Clementine, a young caller from Omaha, Nebraska, wonders why we use the term run-of-the-mill to describe something ordinary. The expression originates world of manufacturing, where a run of the mill is the entire run of things being produced...
Broken pieces of pottery, commonly known as shards, are also referred to as sherds by professional archaeologists. This is part of a complete episode.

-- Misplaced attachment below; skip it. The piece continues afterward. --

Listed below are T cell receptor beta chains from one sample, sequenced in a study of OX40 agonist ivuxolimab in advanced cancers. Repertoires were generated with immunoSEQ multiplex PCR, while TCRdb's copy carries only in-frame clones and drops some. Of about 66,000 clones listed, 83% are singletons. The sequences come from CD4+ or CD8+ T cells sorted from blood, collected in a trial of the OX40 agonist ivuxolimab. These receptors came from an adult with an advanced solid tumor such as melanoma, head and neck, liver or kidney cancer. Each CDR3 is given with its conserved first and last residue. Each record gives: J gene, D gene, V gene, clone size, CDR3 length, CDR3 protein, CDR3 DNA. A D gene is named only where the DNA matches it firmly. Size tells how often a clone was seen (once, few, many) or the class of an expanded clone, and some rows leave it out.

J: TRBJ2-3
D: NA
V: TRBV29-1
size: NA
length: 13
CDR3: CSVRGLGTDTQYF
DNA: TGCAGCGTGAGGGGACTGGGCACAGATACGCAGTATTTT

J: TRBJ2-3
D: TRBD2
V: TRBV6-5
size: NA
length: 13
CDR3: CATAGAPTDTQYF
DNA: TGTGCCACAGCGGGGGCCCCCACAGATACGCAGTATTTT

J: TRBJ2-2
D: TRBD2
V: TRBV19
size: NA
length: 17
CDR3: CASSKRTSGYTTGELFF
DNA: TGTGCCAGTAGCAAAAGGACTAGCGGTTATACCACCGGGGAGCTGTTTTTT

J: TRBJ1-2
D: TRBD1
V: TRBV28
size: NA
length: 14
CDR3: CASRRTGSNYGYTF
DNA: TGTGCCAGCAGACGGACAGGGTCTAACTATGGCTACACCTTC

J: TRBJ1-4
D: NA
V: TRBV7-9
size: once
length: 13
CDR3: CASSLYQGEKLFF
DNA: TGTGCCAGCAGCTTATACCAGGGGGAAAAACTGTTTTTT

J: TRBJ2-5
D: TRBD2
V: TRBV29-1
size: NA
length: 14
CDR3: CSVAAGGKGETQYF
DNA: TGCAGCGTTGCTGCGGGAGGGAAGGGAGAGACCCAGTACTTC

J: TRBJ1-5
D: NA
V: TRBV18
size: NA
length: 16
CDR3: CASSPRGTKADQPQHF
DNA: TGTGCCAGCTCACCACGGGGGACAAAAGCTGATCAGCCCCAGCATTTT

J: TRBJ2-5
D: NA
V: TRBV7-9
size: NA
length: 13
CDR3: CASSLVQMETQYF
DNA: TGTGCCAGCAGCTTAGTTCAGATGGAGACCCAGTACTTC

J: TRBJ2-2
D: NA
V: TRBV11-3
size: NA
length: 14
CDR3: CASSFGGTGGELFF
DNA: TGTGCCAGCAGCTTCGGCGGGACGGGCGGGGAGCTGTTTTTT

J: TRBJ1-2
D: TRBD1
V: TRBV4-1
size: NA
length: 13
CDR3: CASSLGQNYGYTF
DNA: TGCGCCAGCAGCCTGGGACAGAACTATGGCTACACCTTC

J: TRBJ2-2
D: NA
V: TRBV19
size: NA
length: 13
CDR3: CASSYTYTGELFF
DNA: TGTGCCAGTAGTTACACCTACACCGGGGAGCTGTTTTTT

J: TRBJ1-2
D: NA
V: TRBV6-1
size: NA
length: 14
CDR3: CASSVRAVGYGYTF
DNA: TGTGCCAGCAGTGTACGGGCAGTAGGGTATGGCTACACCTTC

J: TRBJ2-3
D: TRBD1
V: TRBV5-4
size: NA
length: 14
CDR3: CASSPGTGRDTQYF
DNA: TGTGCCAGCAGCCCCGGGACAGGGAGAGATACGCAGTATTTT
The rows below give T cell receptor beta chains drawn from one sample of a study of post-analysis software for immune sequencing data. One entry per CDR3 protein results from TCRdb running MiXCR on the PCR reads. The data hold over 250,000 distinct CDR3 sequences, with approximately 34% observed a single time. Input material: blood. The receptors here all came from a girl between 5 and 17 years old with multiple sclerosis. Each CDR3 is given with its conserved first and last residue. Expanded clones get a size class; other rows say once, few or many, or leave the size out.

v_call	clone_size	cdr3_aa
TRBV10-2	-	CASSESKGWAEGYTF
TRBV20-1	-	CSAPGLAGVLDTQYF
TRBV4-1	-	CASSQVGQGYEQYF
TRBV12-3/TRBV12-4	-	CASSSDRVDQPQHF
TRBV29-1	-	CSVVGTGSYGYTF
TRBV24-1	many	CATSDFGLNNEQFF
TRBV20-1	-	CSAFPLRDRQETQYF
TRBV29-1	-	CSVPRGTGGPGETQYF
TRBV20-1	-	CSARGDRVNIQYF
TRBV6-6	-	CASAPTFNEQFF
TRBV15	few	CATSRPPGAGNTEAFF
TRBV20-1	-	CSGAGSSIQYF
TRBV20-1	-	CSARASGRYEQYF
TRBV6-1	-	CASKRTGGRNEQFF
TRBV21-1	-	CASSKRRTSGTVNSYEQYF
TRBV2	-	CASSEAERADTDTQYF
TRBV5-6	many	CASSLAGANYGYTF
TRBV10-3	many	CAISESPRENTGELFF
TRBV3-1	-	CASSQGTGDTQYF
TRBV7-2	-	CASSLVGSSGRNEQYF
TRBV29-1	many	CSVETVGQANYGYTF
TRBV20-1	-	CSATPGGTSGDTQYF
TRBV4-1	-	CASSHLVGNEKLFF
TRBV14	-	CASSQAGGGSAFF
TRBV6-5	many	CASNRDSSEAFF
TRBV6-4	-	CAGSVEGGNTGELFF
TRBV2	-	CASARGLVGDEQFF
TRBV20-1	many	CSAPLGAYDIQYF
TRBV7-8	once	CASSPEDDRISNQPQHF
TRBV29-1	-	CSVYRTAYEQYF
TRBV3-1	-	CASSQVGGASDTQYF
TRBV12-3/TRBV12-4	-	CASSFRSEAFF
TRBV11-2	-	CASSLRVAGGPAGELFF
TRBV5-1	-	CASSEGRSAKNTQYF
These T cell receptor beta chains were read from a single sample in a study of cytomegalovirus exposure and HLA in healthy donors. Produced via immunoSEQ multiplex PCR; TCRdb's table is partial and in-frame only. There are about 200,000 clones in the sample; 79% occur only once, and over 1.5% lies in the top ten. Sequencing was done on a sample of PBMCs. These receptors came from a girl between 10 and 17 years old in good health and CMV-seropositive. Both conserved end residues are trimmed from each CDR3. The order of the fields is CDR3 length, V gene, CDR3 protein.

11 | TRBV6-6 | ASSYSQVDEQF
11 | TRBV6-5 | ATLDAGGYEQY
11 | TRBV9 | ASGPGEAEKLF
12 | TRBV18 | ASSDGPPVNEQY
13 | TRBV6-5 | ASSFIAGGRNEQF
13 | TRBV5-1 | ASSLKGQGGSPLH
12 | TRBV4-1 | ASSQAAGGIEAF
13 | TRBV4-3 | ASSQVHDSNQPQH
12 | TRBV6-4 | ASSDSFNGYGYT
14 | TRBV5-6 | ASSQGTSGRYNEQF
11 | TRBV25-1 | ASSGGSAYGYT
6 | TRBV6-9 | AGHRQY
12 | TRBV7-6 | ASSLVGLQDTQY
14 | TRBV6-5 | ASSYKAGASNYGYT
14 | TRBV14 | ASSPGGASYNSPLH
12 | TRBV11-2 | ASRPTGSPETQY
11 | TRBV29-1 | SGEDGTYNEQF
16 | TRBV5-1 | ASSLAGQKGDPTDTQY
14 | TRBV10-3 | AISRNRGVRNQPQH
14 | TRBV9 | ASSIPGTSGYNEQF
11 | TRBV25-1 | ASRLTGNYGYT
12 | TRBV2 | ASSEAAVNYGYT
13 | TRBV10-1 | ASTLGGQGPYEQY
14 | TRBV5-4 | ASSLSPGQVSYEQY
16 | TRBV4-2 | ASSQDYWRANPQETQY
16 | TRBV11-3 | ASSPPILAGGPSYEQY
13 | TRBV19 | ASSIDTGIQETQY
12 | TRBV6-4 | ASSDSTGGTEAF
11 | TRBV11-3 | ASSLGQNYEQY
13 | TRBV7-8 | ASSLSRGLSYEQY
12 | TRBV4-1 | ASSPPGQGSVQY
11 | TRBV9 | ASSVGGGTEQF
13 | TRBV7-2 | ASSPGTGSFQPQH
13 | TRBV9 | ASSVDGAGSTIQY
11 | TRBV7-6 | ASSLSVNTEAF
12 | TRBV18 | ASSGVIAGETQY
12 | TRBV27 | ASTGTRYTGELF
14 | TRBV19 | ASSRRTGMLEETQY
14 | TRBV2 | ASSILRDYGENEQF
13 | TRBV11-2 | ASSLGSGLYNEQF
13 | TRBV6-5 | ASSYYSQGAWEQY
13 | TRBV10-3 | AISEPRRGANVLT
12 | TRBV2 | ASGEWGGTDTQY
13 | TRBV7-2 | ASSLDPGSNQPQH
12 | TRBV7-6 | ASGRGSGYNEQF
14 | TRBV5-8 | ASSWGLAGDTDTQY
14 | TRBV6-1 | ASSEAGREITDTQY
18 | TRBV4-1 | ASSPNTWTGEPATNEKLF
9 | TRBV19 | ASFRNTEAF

The Spanish equivalent of our “bull in a china shop” analogy translates to “like an elephant in a pottery store.” This is part of a complete episode.
How did the term bisque come to mean “an unglazed piece of ceramic work”? Does it have anything to do with the kind of bisque that might be served in a ceramic bowl? This is part of a complete episode.